Impaired judgement from migraines a defense?
I was fired for breaking reasonable employer rules when I spoke to a student reporter from the college campus newspaper. I was the manager for the campus bookstore and wasn't thinking of the college paper as "the media". This was a one time occurence, however speaking to the campus paper was allowed several years ago.
I was being treated for a recent affliction of migraine headaches. Should impaired judgement from migraines be used as my defense? Would it require a statement from my doctor or would summaries from my office visits be enough?
Three other (different) violations were found after my suspension. I feel my employer had to search for reasons to terminate me and the real reason was my "at maximum" salary after 21 years of employment with zero blemishes on my record.
The other violations were:
-having too many employees with advanced access to operating system software. I may have forgotten to reduce status for two employees who were given temporary access during the first couple of weeks of classes (allowed by the company).
-Violating the password policy by having employee access codes in a locked safe. I only kept the code to signing on to a computer as it would lock up after fifteen minutes of non-use and require an administrator (not the manager) to unlock. There was still another level of security codes (which I did not keep) that an employee would need in order to access a program.
-maintaining a "slush fund". We kept an honor system
piggy bank for employees to put in a quarter for the purchase of water. When the piggy filled, we'd use the money for more water. I was told by a previous boss that this was OK.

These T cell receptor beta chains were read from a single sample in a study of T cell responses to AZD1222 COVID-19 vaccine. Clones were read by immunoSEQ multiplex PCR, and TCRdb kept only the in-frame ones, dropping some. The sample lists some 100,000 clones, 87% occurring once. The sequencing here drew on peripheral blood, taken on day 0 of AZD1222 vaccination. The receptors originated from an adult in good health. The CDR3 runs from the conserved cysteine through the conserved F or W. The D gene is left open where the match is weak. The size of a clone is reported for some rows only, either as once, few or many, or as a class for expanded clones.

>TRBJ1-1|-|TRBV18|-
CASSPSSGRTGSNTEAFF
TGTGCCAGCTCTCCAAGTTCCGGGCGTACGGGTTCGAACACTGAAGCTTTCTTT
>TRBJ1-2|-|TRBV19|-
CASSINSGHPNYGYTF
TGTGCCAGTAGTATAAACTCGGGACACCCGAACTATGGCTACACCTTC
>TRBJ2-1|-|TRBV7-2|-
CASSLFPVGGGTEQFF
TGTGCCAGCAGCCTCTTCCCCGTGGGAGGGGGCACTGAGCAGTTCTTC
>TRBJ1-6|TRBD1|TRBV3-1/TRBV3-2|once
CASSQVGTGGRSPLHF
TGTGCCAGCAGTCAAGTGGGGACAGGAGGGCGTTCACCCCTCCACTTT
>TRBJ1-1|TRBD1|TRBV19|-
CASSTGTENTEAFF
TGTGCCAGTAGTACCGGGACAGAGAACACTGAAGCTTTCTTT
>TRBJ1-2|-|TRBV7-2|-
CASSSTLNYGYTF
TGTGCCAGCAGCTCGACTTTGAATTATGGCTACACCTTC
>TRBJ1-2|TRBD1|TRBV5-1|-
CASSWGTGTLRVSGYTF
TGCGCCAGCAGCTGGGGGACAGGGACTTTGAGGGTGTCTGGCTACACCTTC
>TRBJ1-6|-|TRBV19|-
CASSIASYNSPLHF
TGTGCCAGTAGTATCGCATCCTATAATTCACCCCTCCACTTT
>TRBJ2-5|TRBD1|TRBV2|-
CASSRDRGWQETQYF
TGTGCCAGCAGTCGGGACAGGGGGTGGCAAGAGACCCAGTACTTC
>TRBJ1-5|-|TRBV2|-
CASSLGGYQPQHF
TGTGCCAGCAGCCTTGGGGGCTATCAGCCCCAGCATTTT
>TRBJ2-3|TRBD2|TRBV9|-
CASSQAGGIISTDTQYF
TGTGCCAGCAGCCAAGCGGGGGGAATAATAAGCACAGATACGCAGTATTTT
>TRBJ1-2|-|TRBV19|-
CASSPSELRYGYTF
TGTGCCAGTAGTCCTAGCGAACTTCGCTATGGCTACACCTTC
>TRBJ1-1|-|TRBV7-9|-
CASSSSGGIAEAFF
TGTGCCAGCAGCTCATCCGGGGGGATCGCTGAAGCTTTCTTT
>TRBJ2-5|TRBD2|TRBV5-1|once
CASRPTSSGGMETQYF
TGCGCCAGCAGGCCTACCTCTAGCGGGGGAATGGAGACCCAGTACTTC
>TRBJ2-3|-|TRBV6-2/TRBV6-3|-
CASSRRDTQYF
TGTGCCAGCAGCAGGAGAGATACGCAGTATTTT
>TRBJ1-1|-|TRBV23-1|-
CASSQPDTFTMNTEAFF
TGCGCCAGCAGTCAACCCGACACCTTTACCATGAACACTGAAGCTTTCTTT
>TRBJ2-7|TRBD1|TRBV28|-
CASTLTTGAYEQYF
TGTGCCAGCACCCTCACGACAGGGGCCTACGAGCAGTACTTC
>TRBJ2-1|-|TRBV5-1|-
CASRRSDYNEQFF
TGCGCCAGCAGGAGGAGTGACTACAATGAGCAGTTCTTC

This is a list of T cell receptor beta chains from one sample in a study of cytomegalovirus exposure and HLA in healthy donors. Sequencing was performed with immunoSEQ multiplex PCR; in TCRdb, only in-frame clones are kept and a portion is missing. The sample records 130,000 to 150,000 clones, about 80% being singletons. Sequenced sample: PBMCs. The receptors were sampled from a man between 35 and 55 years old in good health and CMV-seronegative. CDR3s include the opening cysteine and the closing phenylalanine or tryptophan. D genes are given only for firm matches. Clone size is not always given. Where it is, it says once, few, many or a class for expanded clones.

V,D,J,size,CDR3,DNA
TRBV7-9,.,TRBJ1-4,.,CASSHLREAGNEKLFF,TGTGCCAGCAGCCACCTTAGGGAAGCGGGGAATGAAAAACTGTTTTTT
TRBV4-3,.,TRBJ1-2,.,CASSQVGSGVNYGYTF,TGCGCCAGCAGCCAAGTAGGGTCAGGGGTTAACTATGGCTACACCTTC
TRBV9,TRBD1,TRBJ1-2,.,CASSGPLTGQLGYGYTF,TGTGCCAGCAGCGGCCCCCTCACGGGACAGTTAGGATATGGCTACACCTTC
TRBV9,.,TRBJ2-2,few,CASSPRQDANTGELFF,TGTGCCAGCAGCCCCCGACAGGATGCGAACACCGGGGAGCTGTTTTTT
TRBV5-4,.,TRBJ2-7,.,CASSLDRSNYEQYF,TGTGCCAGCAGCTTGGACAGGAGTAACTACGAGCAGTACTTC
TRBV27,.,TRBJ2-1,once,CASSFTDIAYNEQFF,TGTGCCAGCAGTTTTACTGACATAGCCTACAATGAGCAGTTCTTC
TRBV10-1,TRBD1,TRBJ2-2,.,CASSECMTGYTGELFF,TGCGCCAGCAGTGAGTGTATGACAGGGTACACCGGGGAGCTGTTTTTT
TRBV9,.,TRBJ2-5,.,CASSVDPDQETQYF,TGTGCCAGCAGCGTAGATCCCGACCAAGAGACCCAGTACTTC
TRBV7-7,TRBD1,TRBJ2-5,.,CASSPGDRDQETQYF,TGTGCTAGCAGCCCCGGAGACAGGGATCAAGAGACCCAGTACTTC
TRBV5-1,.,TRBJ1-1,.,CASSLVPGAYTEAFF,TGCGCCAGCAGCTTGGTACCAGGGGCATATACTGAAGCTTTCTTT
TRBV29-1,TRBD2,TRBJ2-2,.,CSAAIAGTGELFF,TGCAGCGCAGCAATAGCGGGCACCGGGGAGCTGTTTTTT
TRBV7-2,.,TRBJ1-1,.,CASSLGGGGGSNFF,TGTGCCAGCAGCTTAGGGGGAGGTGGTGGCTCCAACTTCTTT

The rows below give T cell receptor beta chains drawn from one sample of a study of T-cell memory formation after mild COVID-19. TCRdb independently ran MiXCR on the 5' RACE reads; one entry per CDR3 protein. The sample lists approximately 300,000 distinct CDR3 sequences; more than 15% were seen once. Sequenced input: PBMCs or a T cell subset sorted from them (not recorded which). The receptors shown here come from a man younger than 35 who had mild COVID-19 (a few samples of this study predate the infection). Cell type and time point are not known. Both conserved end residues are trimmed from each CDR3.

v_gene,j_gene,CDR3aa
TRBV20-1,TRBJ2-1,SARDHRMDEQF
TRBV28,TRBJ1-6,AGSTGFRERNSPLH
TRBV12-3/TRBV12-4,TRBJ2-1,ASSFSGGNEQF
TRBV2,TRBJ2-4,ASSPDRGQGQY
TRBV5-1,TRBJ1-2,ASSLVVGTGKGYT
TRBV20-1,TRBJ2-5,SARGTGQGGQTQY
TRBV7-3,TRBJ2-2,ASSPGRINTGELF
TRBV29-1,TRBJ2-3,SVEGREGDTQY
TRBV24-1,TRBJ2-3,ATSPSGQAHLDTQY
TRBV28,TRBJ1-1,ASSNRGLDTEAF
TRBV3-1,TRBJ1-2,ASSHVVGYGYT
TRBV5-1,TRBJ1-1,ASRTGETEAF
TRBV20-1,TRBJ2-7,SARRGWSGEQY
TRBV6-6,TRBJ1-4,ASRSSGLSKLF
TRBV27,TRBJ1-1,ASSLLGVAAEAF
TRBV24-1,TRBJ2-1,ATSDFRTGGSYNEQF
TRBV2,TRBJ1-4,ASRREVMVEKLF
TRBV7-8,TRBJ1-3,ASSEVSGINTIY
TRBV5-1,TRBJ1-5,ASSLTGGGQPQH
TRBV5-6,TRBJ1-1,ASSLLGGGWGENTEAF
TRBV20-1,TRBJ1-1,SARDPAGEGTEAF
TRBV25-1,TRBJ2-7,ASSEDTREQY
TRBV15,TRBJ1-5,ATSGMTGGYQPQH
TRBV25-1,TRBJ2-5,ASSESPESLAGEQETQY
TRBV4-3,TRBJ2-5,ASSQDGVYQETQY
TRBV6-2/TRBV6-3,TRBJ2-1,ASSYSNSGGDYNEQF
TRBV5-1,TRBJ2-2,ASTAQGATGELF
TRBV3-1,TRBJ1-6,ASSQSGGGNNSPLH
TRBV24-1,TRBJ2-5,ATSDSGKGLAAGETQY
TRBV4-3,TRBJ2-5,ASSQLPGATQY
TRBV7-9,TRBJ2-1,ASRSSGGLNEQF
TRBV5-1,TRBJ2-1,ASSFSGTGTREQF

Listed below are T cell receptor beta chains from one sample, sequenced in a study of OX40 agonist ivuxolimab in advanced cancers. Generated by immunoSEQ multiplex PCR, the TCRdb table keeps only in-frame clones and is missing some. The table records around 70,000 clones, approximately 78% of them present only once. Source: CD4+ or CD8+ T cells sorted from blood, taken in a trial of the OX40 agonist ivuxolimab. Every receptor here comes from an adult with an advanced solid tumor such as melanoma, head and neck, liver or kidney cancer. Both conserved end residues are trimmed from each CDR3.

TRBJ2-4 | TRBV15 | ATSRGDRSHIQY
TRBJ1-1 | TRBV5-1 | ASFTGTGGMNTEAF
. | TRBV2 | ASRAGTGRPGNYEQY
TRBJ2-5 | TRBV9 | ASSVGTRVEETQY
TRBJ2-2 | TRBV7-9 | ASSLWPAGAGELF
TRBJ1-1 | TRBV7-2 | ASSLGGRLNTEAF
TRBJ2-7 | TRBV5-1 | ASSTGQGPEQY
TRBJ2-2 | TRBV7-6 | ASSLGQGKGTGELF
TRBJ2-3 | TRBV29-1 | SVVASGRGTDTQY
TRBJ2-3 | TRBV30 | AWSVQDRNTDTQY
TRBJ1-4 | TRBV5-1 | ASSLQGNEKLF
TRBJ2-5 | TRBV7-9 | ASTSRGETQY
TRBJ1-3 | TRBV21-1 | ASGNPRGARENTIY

I may have shown poor judgement but none of my actions were willful or wanton. I thought I was acting in the best interests of the company and my employees.
Arguing against an employer's burden that work related misconduct was committed "multiple times" via poor judgement cause by migraines may end up sounding more like an excuse .. a justification and I would not personally go that way because there may be an implied acknowledgment you did know you shouldn't of done something.
I would personally find a good hearing rep to focus the argument for me, on whatever might be weakest about the employer's position that each incident leading to, and the final incident itself, was related to a known (written) employer rule .. and that your behavior, choice or act actually rose on each occasion to willful misconduct.
It's just not a good idea to approach misconduct from a position of making excuses, but to own your acts and argue why the final incident especially, is an isolated or understandable mistake made in good faith .. including the type made because a former manager had condoned certain behaviors.
But this is just what I think lacking any real details to examine .. such as the employer rules and the documentation (write-ups) for the incidents.